1500 — 1960

An exhibition about the different representations of the ocean throughout time, between the sixteenth and the twentieth century. Taking place in our Open Room in Floor 2.

This assessment was a 60 day consultancy by IMA International, looking at the training and capacity needs for five core Ministries in Bangladesh working to mainstream nutrition in policy and planning. The assignment was completed under the guidance of the FAO Bangladesh, the Meeting the Undernutrition Challenge (MUCH) team, in close consultation and collaboration with the Government of Bangladesh counterparts, especially the Food Planning and Monitoring Unit (FPMU) and the policy/planning wings of core Ministries, as well as development partners including donors and civil society organizations.

The Government of Bangladesh is committed to the Sustainable Development Goals (SDGs), and to ensure food and nutrition security for all citizens - including the most vulnerable households, mothers and young children - through a comprehensive approach to sustainable food availability, access and utilization for nutrition. Policy development has increasingly included nutrition as a key objective and there have been considerable efforts to create an enabling environment for the mainstreaming of nutrition in policy. To this purpose, capacity strengthening remains key to successful implementation of food and nutrition policies.

After an initial desk review to understand the development of food and nutrition policies in Bangladesh, a mixture of qualitative and quantitative techniques were used to conduct an institutional needs assessment including direct interviews, GAP Analysis, VENN diagramming, Action Planning, Focus Group Discussions, Participatory Mapping, field visits to Sylhet, and Mymensingh, and a Knowledge Management Assessment.  A huge well done to everyone involved in the improvements in nutrition for the people of Bangladesh!

“A comprehensive training covering the most important fundamentals of M&E. Very well-structured too,” latest M&E f Results course participant.

This July, we once again held our summer Monitoring and Evaluation for Results course on the Brighton seafront. 16 participants came together to learn about current and widely-used M&E approaches, and practice M&E methods. Like many of IMA’s open courses, the multiple diversity is what strikes you most. 11 nationalities were represented: Nigeria, Afghanistan, Pakistan, Bangladesh, Sierra Leone, Rwanda, Tajikistan, South Korea, US and UK. The broad spectrum of M&E experience spanned from minimal M&E exposure to decades of experience. Participants came from different institutional bodies: government, private sector, INGOs and donor agencies. Their current work focus areas include malaria, nutrition, narcotics and law enforcement, banking, peace-building and multi-sectoral programmes, both at project/community and strategic/regional levels. We feel this diversity is a rich environment for learning, sharing, challenging each other’s mind-sets and re-thinking patterns and behaviour. Our training design and facilitation approach builds on this richness as we worked with participants’ live projects as case studies; ran peer support sessions; and matched demand for input on certain topics with offers of experience from those who wanted to share.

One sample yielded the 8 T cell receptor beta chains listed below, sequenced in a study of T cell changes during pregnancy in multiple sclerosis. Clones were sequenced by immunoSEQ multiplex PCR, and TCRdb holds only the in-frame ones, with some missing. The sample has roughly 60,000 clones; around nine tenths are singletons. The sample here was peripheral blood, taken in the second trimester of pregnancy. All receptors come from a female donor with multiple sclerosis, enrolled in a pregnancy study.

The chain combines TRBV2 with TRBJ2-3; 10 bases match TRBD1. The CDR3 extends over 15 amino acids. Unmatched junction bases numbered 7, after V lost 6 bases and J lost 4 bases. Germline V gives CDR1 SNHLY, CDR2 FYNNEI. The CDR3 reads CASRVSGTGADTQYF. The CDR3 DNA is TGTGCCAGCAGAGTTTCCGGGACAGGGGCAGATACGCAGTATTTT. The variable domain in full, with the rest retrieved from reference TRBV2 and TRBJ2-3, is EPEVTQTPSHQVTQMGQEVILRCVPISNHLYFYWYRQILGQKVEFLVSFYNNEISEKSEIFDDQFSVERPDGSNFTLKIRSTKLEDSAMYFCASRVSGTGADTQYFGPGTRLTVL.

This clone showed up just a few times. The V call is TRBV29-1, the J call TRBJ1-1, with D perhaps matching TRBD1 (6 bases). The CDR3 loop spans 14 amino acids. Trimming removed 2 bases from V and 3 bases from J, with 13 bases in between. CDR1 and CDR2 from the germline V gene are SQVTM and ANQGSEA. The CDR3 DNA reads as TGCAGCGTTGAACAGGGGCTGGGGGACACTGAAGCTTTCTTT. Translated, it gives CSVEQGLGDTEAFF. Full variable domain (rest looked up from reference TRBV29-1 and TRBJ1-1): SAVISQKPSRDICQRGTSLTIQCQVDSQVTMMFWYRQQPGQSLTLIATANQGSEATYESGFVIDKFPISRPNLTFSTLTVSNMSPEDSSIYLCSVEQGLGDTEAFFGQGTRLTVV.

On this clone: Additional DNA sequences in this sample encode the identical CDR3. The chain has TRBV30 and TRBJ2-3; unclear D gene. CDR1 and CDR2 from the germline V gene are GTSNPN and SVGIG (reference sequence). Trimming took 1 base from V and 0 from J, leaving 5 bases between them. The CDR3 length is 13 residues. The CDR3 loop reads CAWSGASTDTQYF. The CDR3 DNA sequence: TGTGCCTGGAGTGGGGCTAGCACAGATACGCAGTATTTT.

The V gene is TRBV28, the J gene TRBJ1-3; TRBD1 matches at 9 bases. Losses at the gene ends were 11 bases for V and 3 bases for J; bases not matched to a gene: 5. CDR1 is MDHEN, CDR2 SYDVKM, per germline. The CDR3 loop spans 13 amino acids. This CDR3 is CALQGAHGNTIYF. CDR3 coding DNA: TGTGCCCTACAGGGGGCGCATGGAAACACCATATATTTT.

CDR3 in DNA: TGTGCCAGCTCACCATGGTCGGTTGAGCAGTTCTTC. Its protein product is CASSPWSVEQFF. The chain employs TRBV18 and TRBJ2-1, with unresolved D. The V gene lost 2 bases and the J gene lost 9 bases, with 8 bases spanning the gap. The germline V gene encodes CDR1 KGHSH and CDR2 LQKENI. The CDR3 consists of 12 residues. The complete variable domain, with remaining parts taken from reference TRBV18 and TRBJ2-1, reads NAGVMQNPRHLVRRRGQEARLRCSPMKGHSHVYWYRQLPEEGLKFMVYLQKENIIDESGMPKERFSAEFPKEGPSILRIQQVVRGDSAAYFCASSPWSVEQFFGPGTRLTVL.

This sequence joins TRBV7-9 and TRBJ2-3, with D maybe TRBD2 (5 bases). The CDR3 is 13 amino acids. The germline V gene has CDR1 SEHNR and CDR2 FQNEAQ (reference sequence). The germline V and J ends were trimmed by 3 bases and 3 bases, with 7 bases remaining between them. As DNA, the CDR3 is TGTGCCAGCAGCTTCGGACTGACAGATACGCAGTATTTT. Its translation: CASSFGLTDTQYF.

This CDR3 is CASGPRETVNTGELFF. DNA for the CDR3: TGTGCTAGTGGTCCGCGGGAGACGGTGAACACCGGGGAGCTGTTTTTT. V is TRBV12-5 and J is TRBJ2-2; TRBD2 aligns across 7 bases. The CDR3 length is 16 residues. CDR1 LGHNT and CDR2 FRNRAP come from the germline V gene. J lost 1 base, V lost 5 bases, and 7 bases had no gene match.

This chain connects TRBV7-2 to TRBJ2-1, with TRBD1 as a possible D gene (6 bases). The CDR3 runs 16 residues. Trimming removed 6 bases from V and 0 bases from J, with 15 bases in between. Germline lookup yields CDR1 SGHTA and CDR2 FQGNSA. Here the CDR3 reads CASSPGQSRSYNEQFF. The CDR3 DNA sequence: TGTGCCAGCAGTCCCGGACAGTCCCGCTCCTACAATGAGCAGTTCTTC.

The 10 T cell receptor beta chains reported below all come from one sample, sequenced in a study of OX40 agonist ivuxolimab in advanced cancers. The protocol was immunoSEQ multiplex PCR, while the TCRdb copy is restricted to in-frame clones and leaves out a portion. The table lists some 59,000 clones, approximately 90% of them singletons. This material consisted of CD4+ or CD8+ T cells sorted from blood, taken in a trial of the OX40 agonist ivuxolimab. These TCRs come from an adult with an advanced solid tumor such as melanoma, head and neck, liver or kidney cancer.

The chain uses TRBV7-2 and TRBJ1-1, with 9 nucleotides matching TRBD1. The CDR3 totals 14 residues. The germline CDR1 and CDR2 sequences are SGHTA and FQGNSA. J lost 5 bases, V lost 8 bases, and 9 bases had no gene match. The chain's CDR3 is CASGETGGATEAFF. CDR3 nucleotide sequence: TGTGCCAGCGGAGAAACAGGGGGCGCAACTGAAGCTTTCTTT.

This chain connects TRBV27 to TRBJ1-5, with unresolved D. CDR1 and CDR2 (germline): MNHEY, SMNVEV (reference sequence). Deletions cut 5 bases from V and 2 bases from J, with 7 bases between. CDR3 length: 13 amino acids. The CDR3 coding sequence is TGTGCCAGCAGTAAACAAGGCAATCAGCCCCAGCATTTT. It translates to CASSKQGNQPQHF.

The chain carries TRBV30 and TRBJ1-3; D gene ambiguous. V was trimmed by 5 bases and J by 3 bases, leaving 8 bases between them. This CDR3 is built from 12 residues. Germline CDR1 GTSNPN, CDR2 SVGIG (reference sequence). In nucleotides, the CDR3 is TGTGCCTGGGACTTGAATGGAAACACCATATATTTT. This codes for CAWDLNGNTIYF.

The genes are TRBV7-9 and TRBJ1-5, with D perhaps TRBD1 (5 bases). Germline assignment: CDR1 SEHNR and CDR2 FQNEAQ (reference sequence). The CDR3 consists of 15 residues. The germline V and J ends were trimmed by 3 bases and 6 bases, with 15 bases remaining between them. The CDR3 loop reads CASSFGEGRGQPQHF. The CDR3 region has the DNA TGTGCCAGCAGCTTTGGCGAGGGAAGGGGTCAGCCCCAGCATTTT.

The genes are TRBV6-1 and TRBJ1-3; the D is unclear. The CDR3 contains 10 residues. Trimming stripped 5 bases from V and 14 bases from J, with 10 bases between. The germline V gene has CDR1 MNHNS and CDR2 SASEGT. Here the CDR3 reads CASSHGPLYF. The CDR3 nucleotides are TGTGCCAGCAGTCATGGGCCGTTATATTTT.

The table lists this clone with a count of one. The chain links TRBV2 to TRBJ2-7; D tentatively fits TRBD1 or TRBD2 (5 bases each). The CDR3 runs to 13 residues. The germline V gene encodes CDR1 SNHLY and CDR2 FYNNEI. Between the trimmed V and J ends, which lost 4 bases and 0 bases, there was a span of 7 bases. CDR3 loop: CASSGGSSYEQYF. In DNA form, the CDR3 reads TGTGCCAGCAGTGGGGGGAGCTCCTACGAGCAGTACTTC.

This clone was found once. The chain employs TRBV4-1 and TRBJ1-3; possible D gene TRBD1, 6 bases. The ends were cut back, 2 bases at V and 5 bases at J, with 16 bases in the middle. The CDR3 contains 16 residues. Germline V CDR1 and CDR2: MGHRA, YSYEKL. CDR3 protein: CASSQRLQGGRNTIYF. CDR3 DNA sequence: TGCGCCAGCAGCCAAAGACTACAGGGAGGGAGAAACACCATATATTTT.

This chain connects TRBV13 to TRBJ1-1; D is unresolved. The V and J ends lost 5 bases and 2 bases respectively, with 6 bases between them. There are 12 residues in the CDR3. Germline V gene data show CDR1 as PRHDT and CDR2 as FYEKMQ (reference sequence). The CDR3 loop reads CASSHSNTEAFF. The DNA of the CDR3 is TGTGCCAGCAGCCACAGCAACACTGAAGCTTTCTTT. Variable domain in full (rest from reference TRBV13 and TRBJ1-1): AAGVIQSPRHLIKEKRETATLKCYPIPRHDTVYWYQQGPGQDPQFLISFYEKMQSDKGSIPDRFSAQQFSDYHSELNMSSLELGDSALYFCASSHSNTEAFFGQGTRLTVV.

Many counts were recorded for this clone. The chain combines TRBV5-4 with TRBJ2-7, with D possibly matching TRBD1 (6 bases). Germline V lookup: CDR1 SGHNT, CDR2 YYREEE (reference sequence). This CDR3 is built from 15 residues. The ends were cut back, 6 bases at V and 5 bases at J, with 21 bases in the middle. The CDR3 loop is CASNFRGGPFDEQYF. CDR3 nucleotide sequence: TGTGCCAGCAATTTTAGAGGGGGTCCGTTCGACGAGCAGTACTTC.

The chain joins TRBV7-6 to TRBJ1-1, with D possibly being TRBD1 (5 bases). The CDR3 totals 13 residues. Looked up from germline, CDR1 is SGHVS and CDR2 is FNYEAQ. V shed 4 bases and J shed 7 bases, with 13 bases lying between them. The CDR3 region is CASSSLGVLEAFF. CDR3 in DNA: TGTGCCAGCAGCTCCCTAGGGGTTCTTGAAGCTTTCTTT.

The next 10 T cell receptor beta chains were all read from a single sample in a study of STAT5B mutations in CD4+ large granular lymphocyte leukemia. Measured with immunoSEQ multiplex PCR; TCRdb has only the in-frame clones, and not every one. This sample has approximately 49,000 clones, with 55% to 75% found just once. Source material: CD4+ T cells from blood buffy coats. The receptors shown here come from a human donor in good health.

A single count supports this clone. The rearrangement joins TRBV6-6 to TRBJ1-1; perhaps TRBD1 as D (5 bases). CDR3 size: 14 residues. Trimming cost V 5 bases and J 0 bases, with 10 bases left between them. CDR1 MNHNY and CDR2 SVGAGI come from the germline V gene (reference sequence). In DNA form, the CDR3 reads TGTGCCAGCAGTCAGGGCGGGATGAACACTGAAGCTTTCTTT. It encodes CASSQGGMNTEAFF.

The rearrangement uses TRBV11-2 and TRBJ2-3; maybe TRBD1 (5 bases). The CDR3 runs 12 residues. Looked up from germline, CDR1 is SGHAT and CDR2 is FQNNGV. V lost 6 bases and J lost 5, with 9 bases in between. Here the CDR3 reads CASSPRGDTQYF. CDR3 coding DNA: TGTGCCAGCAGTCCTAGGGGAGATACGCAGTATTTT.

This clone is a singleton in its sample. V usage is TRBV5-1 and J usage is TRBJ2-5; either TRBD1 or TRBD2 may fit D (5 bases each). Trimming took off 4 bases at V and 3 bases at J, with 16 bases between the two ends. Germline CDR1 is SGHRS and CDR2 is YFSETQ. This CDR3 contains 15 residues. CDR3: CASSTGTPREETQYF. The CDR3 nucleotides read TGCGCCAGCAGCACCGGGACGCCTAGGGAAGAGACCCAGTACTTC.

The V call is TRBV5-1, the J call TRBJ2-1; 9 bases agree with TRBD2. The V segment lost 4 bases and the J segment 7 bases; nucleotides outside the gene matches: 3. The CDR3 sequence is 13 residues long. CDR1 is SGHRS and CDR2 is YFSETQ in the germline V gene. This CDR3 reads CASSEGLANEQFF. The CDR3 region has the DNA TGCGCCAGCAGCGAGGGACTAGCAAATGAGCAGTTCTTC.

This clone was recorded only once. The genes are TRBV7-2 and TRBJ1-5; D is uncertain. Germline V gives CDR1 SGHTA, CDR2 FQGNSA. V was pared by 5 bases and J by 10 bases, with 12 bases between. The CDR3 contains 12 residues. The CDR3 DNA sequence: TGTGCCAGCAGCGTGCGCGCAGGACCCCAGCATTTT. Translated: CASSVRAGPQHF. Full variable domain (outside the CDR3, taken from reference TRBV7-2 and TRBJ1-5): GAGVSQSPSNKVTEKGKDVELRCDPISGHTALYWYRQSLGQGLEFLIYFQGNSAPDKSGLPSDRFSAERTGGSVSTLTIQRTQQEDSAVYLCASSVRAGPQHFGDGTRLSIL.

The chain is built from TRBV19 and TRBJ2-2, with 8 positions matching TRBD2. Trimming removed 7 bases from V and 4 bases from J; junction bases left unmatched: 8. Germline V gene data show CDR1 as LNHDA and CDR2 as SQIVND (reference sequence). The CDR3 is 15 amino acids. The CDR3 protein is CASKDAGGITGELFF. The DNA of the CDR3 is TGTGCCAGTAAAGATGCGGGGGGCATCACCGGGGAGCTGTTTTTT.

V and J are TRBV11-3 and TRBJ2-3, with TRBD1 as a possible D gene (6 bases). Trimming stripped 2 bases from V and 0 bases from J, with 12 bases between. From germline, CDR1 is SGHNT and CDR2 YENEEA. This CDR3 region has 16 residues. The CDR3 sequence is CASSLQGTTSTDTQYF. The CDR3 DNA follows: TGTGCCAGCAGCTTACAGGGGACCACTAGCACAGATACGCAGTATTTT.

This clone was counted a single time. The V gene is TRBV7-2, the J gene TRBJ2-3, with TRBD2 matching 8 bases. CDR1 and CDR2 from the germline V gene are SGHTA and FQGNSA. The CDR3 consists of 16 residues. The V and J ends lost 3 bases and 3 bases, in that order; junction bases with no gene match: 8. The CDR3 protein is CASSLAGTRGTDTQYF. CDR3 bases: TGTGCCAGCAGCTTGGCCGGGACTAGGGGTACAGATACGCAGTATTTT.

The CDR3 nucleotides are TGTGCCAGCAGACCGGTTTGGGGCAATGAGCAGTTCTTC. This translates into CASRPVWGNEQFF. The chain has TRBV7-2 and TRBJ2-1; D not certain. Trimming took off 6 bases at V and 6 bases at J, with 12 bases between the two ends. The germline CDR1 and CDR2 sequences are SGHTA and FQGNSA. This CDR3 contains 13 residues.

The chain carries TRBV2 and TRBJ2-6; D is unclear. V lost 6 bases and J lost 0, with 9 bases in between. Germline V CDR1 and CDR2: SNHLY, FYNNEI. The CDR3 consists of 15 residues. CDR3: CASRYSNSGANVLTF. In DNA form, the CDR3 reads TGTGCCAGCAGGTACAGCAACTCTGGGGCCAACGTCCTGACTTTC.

Participants were particularly keen to learn about Evaluations: how to choose methods and approaches; how to commission and manage evaluations; how best to use evaluation findings. Everyone really appreciated the hands-on data gathering fieldwork with a young women’s group supported by the TDC. In groups, they then used the data to work through a theory of change process and develop theories of change for TDC’s work with young women in Brighton. The practical data gathering exercise is always one of the highlights of our 10-day course. The focus on purposive adult learning and application of new skills is another of our key concerns. Participants clarified their learning objectives at the start, and identified their organisational drivers, referring to these as the course progressed. Daily journaling and reflection in different formats helped to embed individual learning and support participants in thinking through actual application of concepts and methods learned.

 “The programme was a very rewarding experience; the faculty and wealth of resources was incredible - latest M&E f Results course participant.

In our fast changing global context, there’s a great space of possibilities for how leadership is perceived and exercised, and scope to approach leadership thinking and concepts from different angles. Although traditional leadership and management models still have a place, for us to reach the SDG’s we must enquire into what is now required of leadership – in a volatile, uncertain, complex and ambiguous (VUCA) world, and how we can be part of expressing fitting leadership.   

Two qualities of fitting leadership are relational and emotional skills. Leaders who develop these skills are able to mediate and create safe spaces and honest conversations that can make a positive difference.

When relationships, emotions, values and identities are taken into account, what is thought to be an objective need with a rational solution often turns into a much more complex field. The more we look at these relational and emotional aspects, the more we are able to flex our leadership and managerial styles and contribute to deeper organisational and social changes.